He collected Canadian prime ministers like rare butterflies.
At least four of them became buddies, with Brian Mulroney at the top of the list as a lifetime best friend. Trudeau, Paul Martin and Jean Chrétien (whose daughter, France, married Desmarais’s son, André) enjoyed almost equal access.
It took me three years to arrange my first interview with Paul Desmarais, who, at the time, was trying to take over Argus Corp., before it was acquired by Conrad Black. We had some fabulous interviews, but in my first Establishment book, I quoted a dubious assessment of a Desmarais stock deal. He took great exception, and hired legal super-eagle J.J. Robinette to issue an injunction that would halt distribution. The problem was that 75,000 copies of my book had already been printed and were ready to be trucked across the country. There was only one solution. Publisher Jack McClelland recruited 20 volunteers who, over a weekend, pasted a new page over the offending paragraph. A novel way to edit. The injunction was lifted, but the next time I saw Desmarais, he pretended to be stern: “Your damn sticker comes off!” he said—but then allowed that he tried to rip it off but it took most of a week for the new page to disappear. We had a good laugh. Before the book was published, Desmarais made a promise that he didn’t keep: “If I like your book,” he wrote me, “I’ll buy 500 copies; if I don’t, I’ll buy all the copies.” Promises, promises.
One of Paul Desmarais’s most daring capers that never became public was his success in preventing his company from being snapped up by the CPR. The railway was then run by Ian Sinclair, a tough and capable corporate marauder. When Desmarais got wind of the threat, he realized CPR was one of the few institutions that possessed the clout to buy him out.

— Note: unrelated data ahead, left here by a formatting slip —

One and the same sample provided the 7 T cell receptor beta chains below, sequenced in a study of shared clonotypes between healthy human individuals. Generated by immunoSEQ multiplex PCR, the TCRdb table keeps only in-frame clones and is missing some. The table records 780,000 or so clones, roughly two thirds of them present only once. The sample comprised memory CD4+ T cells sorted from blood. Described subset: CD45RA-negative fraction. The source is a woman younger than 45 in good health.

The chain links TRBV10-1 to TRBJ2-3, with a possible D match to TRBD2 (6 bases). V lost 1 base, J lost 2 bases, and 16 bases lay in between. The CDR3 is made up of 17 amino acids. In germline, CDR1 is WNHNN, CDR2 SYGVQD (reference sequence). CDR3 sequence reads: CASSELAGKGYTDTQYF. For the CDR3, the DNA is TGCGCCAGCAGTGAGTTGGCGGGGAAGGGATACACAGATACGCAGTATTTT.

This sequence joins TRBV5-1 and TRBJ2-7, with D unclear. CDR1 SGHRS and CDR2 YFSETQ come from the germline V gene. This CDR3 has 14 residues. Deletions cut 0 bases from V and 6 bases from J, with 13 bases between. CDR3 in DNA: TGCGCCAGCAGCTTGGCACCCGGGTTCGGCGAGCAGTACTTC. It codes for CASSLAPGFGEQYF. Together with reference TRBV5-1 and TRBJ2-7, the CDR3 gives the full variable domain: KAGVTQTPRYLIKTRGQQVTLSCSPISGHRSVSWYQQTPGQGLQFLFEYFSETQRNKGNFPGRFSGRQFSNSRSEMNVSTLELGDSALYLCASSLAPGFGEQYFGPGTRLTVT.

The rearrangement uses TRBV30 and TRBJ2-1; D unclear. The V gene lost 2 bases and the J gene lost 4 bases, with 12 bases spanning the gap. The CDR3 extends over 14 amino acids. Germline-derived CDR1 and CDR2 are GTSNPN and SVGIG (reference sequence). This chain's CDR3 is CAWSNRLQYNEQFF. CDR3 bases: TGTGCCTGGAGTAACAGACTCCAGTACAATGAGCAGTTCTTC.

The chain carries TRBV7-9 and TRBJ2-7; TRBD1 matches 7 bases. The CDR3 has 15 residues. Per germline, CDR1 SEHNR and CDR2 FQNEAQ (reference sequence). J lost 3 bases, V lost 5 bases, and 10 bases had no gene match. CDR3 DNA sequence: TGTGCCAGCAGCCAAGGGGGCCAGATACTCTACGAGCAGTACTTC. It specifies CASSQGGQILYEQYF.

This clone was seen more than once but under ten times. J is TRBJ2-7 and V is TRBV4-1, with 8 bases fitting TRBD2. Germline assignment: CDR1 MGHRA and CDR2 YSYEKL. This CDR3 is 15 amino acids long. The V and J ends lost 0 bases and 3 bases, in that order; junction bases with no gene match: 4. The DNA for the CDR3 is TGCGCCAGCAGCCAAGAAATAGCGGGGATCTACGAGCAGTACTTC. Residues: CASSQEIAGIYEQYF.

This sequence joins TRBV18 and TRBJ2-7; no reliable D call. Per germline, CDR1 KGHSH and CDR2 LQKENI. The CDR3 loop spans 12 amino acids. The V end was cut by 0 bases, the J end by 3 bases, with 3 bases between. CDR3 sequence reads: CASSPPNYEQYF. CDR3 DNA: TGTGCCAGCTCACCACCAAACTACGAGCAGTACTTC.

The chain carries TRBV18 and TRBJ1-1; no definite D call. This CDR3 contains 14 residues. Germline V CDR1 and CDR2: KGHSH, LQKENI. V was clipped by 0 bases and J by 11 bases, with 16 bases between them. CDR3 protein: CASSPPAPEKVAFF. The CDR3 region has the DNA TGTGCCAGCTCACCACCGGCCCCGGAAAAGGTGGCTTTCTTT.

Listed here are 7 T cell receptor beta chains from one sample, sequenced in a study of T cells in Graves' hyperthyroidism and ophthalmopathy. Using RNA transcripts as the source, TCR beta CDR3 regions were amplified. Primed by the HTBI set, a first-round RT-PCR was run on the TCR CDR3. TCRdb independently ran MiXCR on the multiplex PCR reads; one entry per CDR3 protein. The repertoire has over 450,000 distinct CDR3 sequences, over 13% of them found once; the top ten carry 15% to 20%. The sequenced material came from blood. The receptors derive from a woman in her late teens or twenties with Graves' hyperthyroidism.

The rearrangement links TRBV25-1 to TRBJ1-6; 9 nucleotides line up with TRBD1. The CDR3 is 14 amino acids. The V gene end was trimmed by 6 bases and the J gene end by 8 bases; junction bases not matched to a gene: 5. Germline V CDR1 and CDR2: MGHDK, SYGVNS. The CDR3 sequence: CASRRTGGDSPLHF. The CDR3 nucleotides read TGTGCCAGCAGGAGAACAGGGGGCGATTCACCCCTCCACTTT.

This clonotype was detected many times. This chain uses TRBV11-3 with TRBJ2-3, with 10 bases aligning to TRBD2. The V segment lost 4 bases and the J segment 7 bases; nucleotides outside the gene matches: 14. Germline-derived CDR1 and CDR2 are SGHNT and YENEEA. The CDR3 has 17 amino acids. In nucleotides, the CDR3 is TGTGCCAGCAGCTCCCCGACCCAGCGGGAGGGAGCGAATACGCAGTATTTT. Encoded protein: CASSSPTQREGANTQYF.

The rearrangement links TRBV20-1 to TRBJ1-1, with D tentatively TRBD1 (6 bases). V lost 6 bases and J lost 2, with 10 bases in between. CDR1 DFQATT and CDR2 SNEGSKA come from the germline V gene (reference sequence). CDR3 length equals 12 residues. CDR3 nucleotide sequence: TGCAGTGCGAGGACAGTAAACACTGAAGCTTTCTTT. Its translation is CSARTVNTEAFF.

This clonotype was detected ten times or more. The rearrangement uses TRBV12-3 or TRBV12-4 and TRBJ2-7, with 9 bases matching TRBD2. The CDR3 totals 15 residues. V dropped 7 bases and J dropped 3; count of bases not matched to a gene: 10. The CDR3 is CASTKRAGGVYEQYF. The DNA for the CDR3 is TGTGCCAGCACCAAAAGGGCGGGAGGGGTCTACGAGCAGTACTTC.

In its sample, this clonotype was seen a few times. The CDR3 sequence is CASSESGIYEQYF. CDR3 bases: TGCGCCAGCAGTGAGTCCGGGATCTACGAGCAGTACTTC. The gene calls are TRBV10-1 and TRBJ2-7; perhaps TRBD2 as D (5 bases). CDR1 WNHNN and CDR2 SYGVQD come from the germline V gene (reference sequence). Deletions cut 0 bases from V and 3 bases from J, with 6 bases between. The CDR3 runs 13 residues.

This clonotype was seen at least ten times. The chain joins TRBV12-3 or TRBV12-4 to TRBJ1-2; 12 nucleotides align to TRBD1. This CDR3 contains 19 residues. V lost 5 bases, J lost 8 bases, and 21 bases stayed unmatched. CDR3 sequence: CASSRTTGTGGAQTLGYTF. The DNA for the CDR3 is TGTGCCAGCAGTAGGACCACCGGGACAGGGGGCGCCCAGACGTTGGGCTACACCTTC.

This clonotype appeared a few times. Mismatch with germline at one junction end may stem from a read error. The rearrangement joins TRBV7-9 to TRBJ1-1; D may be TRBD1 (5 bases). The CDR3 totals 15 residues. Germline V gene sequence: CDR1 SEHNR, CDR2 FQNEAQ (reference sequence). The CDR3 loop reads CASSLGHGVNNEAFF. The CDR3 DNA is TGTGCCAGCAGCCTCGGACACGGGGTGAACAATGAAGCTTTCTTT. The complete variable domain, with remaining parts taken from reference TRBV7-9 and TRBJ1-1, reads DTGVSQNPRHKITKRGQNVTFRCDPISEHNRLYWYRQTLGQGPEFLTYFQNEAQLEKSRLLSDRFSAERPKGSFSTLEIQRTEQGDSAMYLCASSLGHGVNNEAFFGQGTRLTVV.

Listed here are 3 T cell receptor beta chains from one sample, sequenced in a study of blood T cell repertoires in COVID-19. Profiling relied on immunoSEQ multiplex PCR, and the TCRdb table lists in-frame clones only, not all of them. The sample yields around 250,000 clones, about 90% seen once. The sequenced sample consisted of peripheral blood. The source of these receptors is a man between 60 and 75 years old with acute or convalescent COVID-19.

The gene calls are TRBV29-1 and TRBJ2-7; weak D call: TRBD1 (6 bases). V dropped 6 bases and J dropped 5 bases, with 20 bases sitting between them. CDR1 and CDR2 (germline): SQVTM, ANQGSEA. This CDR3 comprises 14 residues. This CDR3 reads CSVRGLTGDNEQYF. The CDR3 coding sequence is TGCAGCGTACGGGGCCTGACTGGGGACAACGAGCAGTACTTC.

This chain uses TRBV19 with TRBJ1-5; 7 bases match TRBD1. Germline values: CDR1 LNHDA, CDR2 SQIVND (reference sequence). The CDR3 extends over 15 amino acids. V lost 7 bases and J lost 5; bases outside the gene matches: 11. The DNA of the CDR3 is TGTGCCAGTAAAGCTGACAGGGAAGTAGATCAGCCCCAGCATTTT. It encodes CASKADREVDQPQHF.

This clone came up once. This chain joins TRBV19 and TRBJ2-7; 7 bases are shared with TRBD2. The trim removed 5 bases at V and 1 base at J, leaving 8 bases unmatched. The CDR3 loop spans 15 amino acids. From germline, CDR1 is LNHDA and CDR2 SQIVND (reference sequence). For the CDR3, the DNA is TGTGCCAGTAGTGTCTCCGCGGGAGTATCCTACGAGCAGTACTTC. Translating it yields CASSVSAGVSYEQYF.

The two decided to spend an evening talking it out, and started off with drinks at the Château Champlain dining room, then the CPR’s main hotel in Montreal. After that, they had drinks in one of the hotel’s clubs, followed by more drinks in a private suite. By 3 a.m., they were both well gone. Paul decided to take Ian home. When they got there, not only could he not find his house key, he couldn’t locate his pocket—and when he did, he kept missing the keyhole. The staggering pair of corporate heavies broke down the front door. A startled wife, Jacqueline Desmarais, threw Sinclair out on the street.
Next morning, Paul slept for a full eight hours, but not before leaving a message with Sinclair’s secretary that he would be in conference all day, but would drop by Ian’s office in the late afternoon. When he arrived, there was the sleep-deprived CEO of the CPR, looking decidedly worse for wear, unable to focus on the well-rested, vibrant Power Corp. chairman. Sinclair decided on the spot not to proceed with his intended takeover, and staggered home to bed. And that was how Paul Desmarais saved his company to fight another day.
Two decades later, I was invited to Paul Desmarais’s winter home in Palm Beach, Fla., in preparation for bringing his exploits up to date for my next Establishment book. I recognized a profound unrest inside the man—an existential dread of there ever being a vacuum in his affairs. I interviewed him for 17 hours at his villa, modelled on Thomas Jefferson’s magnificent Monticello design. My first question was about his private mountain. His estate was set on a highway and the passing cars interrupted his reveries. So he erected an artificial mountain that blotted out any evidence of the road.